Business continuity means planning for major disruptions in a company so that the company can continue operations. These disruptions can be caused by weather events like storms or flooding, technology events like cyber attacks or major data loss, personnel events like losing a key employee, or vendor events like dealing with a significant vendor error.
In these situations, the company is faced with the possibility that it cannot continue operations temporarily. In fact, if the company is not prepared for disasters, it may end up closing permanently. However, with continuity plans in place, the company is poised to manage the crisis without major losses and get back to business as usual.
Business continuity has three key components: resilience, recovery, and contingency. Resilience refers to the ability to bounce back after disruptions. Recovery is restoring operations after the disruption. If all else fails, the business can rely on a contingency plan with details about how to keep going when the worst happens.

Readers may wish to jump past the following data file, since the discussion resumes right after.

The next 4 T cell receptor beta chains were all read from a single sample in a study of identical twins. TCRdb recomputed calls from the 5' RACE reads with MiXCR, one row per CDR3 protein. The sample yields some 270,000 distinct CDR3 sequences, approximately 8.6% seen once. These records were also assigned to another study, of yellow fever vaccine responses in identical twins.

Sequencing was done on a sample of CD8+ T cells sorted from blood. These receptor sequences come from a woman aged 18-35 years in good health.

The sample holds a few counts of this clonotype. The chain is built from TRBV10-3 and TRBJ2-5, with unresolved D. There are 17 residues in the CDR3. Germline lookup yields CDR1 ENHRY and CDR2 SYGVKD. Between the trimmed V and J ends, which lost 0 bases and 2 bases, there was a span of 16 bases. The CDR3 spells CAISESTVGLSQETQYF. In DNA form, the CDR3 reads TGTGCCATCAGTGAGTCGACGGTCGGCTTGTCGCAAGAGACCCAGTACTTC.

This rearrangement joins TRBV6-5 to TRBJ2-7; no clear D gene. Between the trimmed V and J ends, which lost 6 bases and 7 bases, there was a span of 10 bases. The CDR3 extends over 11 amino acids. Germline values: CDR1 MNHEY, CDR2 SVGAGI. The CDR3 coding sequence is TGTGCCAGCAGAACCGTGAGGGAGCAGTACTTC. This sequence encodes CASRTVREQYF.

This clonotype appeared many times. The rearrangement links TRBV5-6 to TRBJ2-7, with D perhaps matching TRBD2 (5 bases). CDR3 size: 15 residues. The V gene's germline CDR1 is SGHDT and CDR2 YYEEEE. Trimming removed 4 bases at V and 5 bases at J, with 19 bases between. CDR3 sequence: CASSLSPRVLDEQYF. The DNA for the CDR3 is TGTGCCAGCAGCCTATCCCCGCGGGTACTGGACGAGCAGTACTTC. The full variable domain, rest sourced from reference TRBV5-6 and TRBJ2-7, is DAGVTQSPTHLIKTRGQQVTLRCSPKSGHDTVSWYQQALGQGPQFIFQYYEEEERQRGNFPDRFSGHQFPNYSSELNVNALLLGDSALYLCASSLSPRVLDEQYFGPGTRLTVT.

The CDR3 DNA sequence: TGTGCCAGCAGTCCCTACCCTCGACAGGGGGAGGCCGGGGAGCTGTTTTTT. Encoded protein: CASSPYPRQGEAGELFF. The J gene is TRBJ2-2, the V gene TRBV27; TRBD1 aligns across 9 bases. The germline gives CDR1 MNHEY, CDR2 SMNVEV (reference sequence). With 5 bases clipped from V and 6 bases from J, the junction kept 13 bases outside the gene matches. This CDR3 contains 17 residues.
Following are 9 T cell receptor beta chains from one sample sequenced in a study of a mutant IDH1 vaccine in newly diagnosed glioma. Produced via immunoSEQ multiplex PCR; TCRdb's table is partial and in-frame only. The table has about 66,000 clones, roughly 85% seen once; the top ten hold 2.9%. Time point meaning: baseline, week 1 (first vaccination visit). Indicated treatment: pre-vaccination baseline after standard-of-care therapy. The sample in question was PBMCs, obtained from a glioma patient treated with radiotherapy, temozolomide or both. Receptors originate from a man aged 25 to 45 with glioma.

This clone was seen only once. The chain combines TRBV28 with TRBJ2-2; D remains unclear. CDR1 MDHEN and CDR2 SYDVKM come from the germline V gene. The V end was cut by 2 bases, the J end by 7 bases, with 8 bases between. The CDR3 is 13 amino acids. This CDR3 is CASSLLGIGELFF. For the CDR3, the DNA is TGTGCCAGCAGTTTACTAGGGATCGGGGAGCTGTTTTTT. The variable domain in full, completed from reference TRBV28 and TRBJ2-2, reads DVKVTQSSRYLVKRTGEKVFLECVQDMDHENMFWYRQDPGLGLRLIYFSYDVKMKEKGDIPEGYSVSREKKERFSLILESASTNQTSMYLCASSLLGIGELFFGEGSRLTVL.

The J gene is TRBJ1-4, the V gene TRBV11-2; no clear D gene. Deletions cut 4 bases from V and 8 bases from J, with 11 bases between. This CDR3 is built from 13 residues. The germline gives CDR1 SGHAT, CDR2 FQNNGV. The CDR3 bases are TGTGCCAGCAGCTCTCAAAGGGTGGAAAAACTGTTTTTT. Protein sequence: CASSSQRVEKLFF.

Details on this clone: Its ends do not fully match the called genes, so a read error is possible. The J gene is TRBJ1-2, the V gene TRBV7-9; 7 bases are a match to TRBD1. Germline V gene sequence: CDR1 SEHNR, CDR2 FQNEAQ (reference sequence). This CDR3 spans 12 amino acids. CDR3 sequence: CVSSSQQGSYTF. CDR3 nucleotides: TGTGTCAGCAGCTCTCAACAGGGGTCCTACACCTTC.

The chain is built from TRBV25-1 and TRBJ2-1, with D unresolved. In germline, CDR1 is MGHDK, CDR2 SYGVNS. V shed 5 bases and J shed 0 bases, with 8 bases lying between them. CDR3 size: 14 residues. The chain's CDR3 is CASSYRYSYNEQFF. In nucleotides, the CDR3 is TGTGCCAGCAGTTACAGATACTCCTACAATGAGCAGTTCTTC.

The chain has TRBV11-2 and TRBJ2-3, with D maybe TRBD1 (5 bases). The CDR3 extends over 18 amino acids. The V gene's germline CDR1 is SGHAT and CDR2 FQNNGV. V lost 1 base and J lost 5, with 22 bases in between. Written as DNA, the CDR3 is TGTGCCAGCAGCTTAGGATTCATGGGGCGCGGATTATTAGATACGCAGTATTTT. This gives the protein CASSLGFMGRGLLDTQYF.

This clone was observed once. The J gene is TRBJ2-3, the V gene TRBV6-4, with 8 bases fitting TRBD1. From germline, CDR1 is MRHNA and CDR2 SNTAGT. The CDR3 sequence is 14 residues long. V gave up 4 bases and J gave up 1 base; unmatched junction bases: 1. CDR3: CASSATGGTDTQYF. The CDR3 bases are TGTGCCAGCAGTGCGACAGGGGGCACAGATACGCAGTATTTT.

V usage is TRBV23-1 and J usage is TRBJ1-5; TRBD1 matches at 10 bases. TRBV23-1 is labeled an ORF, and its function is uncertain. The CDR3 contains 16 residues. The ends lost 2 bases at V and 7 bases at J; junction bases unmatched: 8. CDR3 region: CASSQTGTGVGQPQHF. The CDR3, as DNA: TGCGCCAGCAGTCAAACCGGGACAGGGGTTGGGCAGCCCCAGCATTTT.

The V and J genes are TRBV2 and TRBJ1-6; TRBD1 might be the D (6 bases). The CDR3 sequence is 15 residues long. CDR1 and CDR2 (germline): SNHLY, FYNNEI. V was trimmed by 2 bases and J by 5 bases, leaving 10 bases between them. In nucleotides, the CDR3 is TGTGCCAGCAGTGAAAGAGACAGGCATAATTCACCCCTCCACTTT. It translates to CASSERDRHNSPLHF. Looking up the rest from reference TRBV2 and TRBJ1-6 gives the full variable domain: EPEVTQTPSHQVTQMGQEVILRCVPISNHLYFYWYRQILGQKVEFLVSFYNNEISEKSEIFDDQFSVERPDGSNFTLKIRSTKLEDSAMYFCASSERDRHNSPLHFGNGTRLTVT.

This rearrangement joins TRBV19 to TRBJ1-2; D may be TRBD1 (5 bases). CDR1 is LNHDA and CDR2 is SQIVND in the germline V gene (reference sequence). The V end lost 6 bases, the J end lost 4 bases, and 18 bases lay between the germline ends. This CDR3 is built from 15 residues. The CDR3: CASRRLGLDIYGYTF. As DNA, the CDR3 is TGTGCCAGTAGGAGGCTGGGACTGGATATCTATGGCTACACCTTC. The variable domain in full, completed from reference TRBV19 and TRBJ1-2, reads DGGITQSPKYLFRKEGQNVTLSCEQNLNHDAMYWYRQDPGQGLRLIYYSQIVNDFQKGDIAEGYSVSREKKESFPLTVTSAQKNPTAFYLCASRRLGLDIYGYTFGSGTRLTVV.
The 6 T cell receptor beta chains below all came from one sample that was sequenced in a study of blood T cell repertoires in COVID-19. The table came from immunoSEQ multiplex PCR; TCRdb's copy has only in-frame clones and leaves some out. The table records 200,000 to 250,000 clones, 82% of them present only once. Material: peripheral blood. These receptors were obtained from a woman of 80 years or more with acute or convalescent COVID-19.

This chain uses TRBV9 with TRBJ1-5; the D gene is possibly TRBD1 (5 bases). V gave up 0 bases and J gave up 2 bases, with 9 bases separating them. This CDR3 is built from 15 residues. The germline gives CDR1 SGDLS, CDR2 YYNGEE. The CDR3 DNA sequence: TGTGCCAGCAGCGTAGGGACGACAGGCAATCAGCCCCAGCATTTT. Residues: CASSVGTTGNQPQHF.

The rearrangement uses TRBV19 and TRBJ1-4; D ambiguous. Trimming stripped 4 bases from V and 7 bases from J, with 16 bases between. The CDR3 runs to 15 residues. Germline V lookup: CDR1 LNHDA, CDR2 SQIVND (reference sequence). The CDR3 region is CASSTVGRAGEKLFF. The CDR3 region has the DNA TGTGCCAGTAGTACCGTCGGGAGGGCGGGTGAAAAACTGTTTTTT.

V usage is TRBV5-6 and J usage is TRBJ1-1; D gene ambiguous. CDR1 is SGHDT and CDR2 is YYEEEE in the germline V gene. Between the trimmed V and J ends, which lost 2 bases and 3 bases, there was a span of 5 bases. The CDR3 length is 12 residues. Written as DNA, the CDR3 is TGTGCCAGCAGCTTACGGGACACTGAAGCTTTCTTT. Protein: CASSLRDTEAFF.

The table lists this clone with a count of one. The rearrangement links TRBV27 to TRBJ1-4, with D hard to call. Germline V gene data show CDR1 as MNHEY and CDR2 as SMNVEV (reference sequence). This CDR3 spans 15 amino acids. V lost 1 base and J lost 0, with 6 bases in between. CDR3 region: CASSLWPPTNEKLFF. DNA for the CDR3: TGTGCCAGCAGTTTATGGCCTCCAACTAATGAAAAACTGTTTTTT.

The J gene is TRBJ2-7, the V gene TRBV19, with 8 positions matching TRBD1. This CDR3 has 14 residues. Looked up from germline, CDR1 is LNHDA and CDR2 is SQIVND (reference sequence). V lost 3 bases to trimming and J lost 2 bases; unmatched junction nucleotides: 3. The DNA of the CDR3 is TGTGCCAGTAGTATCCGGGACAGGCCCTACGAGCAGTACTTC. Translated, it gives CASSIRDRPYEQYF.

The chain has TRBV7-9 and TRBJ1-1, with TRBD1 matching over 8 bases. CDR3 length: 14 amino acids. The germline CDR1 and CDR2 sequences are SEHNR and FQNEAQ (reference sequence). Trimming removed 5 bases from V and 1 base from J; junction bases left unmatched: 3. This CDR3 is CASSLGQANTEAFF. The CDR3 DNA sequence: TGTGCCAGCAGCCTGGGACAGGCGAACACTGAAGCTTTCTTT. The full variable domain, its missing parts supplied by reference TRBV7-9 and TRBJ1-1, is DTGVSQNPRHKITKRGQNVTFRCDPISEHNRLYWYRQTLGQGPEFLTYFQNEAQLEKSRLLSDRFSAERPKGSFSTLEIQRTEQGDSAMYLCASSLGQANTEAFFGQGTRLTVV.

For a company to maintain business continuity despite unexpected and unfortunate events, the company needs to develop cyber resilience. They need to have strong vendor risk management processes in place. Whether the disruptions might happen online or in the physical location of a hospital or bank, a business continuity plan (BCP) can protect the company from significant harm or failure.
The BCP is a specific plan for maintaining operations during a catastrophic event or resuming operations after the event is over. A business continuity test can determine how effective this plan will likely be in achieving its goals. With a disaster recovery plan in place, the company can get back to business quickly and efficiently. If a disaster happens, the BCP is followed until the event is over and the business is functioning normally again. As a result, the business survives and continues.